Photographer Eddie Adams is responsible for one of the most haunting pictures of the Vietnam war. It brought him fame and widespread acceptance in the journalistic community. The funny thing is, he thought it was a pretty lousy picture.
This is the main topic of Susan Morgan Cooper's latest documentary, An Unlikely Weapon. The film uses the way Adams felt about that particular picture as a jumping off point, but it is also about the life of an extraordinary man. Unfortunately, Adams will not be able to witness the reception to this film because he passed away in 2004 at the age of 71.
Cooper found great inspiration in Eddie's story, and his feeling that he had never reached his full potential was something that truly fascinated her.
"I think for me the fact that an artist can be so brilliant and so successful and yet be so unaware of how good they are and always thinking that they're not quite good enough is something I find very compelling," Cooper told B OXOFFICE.
When Cooper discusses how she came to work on the project, she does so with a sense of genuine nostalgia. She sat down with Eddie to watch a documentary he had put together which was basically a series of picture set to music. The pictures documented a meeting between two kids with progeria, which is a disease that causes people to age rapidly.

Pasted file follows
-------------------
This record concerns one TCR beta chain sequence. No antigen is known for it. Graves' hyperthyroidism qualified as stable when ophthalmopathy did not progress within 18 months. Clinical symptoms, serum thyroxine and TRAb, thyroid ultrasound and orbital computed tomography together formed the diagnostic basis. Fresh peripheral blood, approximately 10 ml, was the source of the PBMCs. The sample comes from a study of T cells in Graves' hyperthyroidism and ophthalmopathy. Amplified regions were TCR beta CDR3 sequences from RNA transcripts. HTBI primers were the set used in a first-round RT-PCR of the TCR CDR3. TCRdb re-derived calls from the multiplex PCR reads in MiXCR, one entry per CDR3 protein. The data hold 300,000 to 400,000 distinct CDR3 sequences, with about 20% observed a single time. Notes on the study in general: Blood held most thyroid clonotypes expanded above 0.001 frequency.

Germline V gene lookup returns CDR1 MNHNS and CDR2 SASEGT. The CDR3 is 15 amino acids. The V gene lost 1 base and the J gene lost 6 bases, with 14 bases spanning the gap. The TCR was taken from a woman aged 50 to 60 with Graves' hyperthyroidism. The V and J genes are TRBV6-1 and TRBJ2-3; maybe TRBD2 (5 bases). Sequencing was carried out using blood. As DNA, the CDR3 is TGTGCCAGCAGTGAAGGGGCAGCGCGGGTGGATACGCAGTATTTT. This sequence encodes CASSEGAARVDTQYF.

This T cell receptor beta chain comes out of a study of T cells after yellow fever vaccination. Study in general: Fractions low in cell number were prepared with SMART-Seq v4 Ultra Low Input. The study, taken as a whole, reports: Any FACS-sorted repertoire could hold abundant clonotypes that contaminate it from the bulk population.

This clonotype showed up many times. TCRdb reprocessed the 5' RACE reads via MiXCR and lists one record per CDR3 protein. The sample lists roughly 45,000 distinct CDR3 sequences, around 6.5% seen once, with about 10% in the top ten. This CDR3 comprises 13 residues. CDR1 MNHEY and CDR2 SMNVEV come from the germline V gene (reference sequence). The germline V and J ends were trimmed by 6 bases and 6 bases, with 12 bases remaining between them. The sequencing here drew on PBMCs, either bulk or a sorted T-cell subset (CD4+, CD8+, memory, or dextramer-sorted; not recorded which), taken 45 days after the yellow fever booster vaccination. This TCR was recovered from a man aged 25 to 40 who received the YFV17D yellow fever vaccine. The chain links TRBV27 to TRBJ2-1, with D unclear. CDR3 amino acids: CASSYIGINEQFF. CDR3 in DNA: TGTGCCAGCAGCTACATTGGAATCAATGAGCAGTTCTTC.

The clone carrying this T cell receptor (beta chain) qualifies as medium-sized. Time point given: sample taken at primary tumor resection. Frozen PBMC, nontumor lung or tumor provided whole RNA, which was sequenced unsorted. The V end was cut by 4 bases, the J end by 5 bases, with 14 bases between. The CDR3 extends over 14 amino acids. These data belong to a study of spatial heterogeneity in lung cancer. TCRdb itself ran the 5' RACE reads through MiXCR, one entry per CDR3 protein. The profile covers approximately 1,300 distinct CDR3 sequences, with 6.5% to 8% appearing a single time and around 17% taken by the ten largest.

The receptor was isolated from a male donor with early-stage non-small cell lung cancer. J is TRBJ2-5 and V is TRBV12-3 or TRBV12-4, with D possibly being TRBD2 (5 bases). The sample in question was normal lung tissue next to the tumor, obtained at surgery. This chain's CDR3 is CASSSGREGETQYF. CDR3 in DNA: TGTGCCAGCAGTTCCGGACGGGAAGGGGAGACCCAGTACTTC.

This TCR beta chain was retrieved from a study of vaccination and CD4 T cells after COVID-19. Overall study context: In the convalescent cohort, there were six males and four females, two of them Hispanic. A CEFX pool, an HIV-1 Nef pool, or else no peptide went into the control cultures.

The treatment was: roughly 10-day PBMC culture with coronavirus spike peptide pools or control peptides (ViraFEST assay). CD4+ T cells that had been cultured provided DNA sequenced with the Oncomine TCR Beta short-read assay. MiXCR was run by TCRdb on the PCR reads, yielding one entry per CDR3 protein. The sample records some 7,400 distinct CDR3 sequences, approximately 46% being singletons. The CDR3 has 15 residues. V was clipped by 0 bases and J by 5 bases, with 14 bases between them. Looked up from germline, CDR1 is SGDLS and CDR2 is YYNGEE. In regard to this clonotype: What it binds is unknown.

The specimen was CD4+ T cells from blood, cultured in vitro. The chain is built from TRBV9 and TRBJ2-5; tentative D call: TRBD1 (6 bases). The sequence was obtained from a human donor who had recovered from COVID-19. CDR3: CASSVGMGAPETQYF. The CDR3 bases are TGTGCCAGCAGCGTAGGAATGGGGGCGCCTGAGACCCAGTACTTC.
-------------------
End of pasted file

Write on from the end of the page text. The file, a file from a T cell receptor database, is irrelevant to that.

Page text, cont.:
"The pictures are just breathtaking," said Cooper. "They're so emotional. We both sat their on this little sofa watching the film and we started crying together, and that was the way we bonded."
While a life in photography helped Eddie gain his share of famous friends and admirers, Cooper has received some prestigious endorsements herself. Rob Reiner called her personally to let her know that he loved her film and that he could really relate to the story of an artist who never really found peace within himself. Now that Hollywood is catching on to Cooper's film, she is quick to note that Eddie's life could easily lead to a compelling biopic.
"He has all the elements of a fictional hero. He's colorful, charismatic, courageous and very tormented and at the bottom of all of that he has integrity. Having lived the life that he lived, photographing 13 wars and all of the world leaders you can imagine as well as all the major celebrities, he must have lived a very fascinating, high-powered life," said Cooper.
Even though his library is full of important images of iconic people, according to Cooper Eddie's favorite picture was always a simple one he took of Vietnam veteran working as coal miner.
Cooper herself finds it difficult to pick just one favorite picture. After making the film, she received a unique offer from Eddie's widow, Alyssa. Alyssa would send her an original copy of her favorite photo as a gift. Cooper put off the decision for so long that one day a box arrived at her house containing an original copy of a picture Eddie took of Louis Armstrong. The picture which was snapped at a time when Armstrong's failing body prevented him from properly playing his trumpet.
When asked what the similarities are between documentary filmmakers and photographers, Cooper answered simply, "I think it's getting to the truth, and also trying to make a difference."